Use these suggestions as guidelines for preparing a stronger application for the OMSCS program. Following them does NOT guarantee that you will be accepted. Focus on documenting and substantiating your computer science knowledge and on explaining why you are capable of rigorous, graduate-level computer science coursework. These suggestions are presented in no particular order.
- NOT Describe your motivations or experiences prior to college.
- NOT List your coursework – it is on your transcript (UNLESS you need to describe how a course encompassed CS concepts).
- NOT Ask work peers, current or former classmates, spouses, in-laws, siblings, parents, children, religious leaders, friends, etc. to write reference letters.
- NOT Describe or list hobbies, personal interests, or other areas of your life irrelevant to Computer Science.
- NOT List non-graded, non-academic-credit MOOC-type coursework.
- NOT List any background prior to your undergraduate work (e.g., secondary or high school) - it IS IRRELEVANT to Graduate School!
- SHOULD Include a transcript from EVERY college/university you have ever attended for academic credit! If you don't, processing your application will be delayed!
- SHOULD START your Personal Statement with your academic degrees!
- SHOULD put in your Personal Statement why you wish to enter the OMSCS program.
- SHOULD Summarize in your Personal Statement your work experience as it APPLIES to your Computer Science capabilities.
- SHOULD Explain a poor undergraduate GPA and why you would do better in rigorous graduate classes.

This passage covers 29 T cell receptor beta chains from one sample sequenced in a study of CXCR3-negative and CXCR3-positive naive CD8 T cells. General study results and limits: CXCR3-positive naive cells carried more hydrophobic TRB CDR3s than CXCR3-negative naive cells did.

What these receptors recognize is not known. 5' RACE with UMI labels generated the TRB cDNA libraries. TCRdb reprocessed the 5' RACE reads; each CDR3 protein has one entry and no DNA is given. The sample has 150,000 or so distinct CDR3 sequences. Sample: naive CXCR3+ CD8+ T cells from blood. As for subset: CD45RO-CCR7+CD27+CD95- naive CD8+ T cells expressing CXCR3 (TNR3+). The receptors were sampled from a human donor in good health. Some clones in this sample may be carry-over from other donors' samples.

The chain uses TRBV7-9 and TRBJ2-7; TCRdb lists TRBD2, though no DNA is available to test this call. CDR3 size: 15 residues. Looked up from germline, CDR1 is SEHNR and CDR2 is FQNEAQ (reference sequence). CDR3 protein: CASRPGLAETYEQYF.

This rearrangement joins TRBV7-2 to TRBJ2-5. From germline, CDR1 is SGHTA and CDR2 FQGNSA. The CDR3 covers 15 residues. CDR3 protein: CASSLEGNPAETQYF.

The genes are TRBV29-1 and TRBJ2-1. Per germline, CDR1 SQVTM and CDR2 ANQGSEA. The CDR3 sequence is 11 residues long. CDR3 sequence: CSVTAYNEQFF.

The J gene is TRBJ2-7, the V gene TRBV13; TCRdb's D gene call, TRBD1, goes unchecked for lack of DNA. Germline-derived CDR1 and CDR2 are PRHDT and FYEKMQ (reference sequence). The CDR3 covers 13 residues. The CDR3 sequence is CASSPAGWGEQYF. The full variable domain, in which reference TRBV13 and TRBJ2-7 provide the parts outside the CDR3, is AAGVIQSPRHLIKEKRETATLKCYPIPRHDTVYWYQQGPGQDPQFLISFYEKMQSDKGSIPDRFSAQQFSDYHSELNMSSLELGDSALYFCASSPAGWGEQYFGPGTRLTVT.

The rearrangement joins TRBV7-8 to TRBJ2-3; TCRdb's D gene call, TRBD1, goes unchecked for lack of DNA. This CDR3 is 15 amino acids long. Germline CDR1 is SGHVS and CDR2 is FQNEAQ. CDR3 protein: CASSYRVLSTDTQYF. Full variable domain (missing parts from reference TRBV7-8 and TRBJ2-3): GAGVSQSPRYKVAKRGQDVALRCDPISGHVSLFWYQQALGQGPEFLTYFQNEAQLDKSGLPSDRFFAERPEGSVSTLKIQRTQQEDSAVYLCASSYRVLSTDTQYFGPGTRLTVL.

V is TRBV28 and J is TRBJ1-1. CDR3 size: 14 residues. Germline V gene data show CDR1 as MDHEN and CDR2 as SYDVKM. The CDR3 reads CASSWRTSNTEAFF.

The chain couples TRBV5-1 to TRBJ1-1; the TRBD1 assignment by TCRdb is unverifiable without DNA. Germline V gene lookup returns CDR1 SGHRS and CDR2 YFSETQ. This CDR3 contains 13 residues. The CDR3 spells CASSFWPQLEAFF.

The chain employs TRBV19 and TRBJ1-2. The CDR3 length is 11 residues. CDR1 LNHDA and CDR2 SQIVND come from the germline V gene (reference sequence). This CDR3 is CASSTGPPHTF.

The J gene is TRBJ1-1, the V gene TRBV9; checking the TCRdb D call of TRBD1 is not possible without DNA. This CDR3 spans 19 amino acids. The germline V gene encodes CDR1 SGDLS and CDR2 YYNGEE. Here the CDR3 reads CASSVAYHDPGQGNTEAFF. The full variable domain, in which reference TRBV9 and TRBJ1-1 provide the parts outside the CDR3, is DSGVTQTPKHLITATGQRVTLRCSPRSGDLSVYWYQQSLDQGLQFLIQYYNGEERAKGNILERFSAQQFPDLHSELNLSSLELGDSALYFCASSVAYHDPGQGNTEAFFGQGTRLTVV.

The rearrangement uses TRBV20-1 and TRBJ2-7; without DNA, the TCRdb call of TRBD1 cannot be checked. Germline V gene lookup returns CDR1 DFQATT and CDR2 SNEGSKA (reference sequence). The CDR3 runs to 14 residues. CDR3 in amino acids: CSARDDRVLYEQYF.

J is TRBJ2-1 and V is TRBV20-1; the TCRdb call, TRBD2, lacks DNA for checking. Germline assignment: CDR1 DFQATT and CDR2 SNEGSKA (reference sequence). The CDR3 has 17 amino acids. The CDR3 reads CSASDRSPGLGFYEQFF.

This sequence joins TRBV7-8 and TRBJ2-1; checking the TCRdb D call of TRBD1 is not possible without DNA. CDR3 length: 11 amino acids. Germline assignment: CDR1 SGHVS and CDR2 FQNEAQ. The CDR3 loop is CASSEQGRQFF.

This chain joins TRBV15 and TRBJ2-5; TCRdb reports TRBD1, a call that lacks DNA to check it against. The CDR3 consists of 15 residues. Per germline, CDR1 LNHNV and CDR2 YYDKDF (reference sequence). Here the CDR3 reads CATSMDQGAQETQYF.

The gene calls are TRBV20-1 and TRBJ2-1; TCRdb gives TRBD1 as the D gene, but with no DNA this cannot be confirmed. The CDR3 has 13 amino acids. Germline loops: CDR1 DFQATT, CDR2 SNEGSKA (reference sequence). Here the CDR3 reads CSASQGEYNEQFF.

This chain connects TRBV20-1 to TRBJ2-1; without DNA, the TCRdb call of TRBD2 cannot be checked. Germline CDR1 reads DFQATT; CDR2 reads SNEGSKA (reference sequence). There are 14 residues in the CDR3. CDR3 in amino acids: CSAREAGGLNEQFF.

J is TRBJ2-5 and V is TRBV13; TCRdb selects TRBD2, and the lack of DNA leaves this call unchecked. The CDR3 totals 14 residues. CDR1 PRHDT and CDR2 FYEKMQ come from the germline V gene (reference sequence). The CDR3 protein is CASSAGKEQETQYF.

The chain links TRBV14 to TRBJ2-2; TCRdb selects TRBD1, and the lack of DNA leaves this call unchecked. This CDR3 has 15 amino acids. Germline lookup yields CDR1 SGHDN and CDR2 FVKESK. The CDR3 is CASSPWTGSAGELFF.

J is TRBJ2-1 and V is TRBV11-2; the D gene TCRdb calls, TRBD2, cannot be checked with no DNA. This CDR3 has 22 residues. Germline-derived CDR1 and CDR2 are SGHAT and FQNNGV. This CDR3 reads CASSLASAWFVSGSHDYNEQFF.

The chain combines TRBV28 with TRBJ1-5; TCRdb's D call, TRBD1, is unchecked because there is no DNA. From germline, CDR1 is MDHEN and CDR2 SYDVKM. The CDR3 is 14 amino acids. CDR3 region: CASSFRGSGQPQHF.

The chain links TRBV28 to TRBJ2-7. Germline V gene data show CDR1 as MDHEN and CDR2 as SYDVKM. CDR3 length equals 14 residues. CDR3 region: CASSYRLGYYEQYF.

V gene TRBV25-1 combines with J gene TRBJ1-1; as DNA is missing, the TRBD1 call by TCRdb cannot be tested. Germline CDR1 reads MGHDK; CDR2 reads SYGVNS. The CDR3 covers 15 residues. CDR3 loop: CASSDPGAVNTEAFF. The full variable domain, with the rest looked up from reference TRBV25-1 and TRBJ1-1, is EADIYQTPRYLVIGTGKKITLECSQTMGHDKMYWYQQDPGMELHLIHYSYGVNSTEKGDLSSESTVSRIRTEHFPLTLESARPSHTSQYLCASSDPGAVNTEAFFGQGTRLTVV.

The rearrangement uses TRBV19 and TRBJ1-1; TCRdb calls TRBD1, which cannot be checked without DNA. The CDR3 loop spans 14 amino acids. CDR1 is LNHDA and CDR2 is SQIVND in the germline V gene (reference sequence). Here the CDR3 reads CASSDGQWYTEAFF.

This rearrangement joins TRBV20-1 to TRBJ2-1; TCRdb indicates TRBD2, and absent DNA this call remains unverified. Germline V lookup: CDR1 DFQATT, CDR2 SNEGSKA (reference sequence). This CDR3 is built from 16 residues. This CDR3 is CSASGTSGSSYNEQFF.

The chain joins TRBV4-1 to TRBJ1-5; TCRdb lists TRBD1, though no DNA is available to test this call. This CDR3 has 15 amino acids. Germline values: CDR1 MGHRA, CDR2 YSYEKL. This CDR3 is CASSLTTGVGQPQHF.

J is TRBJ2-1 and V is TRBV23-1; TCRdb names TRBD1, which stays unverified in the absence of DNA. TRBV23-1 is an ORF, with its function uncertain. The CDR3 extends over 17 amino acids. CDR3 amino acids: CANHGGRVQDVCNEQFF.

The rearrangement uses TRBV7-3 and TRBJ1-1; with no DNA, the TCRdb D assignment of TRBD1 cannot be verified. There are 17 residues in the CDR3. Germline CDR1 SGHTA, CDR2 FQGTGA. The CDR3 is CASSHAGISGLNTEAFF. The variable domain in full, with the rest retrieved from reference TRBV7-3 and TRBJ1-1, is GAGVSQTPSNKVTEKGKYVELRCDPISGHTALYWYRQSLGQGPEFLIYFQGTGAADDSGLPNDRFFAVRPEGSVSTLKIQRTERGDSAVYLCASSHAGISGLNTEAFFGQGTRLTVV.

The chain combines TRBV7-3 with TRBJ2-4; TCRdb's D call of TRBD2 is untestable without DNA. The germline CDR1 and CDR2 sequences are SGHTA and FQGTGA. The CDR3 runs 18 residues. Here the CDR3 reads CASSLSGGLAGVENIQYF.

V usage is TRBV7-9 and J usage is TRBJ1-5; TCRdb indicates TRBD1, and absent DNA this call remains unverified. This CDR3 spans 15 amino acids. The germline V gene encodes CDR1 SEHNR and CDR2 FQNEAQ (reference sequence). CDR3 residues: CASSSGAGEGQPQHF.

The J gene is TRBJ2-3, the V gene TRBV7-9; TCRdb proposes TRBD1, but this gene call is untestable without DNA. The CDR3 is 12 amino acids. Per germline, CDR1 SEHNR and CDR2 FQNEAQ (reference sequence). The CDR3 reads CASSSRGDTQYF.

- SHOULD Explain succinctly in your Background Statement how the OMSCS degree will benefit YOU.
- SHOULD Ask professors and/or work supervisors who have DIRECT, SPECIFIC knowledge of your Computer Science capabilities to write reference letters – AND ask them to comment SPECIFICALLY on your CS knowledge.
- SHOULD INCLUDE a resume – processing your application will be delayed if you do not submit a resume.
Guidelines on what makes a strong Personal Statement and Background Statement, plus suggestions on what to ask the writers of your Recommendation Letters to do.
Following these suggestions and guidelines does NOT guarantee admission into the OMSCS program!
Here is an example of a succinct yet complete Personal Statement (it happens to be a Computer Engineering major, but this example can be applied to any academic background):
I graduated with a 3.75/4.0 GPA from XYZ with a BS in Computer Engineering. I wish to study in the OMSCS program so that I can learn more in depth knowledge about Computer Science and apply those concepts to my job functions. While attending XYZ, I worked in the business intelligence office writing SQL reports to provide projections for the financial aid office. While at XYZ I was a member of the TUV lab where I was a student mentor for various projects and a soldering instructor. For my senior capstone project, I was the hardware design lead. As a student I interned at ABC for a summer working with the hardware department. As a student I attended numerous hackathons across the country, and my team became one of the top teams in the country. After graduation, I worked full time as an CE for ABC in the hardware department. I designed custom PCB's and wrote embedded software. I worked there for 3 years, but before I left ABC for another company, I was the DSP lead for a project as well as the embedded software lead for another project. I now work for a company named QRT as a software engineering manager. I am particularly interested in operating systems and networking and the roles those areas play in embedded software.